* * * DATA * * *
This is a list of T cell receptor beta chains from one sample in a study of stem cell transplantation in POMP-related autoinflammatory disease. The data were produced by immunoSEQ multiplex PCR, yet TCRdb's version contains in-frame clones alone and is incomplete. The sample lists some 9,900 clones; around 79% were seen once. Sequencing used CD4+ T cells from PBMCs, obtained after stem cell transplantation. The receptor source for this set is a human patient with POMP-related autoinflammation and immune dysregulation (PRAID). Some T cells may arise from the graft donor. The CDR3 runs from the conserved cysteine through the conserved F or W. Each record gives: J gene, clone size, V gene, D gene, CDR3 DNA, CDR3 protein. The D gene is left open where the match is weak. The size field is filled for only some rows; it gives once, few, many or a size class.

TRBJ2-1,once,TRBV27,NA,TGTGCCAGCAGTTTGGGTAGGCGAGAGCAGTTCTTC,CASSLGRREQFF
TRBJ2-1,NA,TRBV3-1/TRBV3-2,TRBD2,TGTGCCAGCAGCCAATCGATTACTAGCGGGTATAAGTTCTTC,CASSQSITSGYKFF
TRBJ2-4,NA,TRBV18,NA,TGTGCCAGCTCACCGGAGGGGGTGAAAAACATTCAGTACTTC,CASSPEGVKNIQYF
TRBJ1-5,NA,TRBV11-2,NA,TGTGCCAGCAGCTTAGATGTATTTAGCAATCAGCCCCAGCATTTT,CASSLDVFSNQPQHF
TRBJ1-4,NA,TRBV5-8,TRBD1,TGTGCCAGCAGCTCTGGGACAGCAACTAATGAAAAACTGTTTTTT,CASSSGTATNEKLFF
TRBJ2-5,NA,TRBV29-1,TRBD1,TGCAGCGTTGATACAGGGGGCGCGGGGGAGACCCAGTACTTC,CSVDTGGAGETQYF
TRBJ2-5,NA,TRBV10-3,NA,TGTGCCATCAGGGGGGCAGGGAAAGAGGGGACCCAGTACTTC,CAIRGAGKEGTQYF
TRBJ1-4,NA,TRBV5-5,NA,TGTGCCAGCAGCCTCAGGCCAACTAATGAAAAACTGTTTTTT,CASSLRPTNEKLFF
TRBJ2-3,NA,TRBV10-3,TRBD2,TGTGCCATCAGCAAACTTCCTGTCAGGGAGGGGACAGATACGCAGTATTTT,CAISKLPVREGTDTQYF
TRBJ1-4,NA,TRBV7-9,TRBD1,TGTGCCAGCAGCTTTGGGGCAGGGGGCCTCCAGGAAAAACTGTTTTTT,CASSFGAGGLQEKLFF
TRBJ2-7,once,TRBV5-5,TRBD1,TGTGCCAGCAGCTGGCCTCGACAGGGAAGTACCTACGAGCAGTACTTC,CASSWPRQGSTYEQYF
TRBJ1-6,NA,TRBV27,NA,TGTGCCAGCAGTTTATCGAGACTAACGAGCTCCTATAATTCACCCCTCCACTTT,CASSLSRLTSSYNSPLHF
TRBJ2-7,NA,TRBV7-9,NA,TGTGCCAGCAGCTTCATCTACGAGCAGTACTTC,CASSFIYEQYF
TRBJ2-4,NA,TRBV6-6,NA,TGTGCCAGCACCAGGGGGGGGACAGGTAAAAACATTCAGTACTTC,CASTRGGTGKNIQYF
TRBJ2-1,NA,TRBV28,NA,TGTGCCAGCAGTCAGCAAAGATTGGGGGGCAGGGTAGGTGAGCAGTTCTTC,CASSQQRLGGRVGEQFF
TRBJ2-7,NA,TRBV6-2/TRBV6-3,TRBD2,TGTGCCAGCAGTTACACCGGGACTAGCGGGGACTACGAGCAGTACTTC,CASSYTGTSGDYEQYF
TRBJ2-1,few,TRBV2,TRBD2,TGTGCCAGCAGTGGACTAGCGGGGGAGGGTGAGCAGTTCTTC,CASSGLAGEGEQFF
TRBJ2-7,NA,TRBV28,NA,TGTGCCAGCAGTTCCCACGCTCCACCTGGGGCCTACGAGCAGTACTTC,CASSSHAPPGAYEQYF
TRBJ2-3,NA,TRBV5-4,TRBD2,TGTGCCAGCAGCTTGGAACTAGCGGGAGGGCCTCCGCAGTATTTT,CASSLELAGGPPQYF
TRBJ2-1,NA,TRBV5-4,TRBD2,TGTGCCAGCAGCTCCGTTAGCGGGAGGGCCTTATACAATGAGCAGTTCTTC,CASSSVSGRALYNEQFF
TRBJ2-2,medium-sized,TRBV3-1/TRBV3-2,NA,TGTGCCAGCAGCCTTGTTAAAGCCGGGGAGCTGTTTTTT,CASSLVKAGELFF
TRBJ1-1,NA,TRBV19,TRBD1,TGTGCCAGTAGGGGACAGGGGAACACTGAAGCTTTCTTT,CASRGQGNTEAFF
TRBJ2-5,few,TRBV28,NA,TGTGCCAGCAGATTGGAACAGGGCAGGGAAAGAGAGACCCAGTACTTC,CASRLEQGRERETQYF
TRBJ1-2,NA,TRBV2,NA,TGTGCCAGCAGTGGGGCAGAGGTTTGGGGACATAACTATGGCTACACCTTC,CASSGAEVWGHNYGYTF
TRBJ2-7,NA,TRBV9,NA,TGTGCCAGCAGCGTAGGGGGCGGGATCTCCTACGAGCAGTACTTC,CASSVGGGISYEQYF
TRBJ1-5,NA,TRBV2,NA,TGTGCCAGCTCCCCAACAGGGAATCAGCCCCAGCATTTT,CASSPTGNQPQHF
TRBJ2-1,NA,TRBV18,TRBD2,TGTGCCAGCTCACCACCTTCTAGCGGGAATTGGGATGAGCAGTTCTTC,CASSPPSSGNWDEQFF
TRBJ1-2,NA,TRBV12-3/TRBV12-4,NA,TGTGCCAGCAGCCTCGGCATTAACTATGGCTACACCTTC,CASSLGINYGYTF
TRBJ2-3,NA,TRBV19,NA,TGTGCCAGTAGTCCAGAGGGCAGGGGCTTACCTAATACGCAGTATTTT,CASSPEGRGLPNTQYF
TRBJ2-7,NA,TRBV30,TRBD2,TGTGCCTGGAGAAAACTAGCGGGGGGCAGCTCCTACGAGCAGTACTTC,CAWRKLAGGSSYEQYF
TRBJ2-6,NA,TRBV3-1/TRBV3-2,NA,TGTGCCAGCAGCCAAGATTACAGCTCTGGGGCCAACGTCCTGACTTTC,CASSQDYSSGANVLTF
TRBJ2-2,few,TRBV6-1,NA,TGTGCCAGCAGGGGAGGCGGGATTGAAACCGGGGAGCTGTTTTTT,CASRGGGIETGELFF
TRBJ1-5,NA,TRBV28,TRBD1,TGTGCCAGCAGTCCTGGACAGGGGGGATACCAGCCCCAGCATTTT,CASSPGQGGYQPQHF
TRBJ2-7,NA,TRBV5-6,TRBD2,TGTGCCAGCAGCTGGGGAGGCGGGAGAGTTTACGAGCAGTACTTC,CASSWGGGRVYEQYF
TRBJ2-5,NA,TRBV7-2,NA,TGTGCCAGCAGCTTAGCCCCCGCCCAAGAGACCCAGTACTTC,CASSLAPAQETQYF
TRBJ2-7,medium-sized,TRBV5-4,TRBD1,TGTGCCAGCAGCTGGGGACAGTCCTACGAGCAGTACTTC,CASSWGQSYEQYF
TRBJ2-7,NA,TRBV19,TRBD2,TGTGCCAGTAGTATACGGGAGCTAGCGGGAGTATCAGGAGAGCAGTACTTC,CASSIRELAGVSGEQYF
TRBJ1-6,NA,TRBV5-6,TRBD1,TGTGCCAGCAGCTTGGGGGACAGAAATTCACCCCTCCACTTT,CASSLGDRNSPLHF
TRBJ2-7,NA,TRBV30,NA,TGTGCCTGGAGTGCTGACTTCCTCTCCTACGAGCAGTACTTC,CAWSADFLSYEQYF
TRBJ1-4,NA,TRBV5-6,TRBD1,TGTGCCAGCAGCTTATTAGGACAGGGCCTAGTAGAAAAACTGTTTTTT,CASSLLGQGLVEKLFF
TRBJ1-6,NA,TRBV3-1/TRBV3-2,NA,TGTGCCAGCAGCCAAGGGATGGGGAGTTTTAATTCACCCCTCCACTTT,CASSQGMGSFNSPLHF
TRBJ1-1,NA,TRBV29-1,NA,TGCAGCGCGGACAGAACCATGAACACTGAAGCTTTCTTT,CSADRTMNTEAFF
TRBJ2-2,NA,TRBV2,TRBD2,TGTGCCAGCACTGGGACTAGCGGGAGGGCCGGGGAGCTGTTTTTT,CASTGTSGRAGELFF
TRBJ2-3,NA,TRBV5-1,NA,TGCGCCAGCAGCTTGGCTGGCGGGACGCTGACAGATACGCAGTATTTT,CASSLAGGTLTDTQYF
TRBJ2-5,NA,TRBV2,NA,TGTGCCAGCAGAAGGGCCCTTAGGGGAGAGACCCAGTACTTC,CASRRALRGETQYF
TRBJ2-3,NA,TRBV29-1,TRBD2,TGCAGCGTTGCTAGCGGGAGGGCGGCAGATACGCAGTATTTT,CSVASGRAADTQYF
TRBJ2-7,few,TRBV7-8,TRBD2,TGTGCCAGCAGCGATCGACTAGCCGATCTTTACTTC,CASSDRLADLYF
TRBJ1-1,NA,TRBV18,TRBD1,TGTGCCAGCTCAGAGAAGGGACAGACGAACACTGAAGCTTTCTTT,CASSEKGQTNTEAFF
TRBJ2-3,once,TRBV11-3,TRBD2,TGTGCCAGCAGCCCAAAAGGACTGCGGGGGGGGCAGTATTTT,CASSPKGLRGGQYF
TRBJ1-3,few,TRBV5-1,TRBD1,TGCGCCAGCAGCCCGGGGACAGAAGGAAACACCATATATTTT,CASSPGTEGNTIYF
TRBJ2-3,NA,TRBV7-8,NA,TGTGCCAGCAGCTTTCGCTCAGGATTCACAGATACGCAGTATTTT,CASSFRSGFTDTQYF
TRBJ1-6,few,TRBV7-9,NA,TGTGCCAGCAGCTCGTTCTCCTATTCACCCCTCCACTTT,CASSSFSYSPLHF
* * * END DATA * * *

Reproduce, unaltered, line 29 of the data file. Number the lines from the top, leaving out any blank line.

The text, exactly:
TRBJ1-2,NA,TRBV12-3/TRBV12-4,NA,TGTGCCAGCAGCCTCGGCATTAACTATGGCTACACCTTC,CASSLGINYGYTF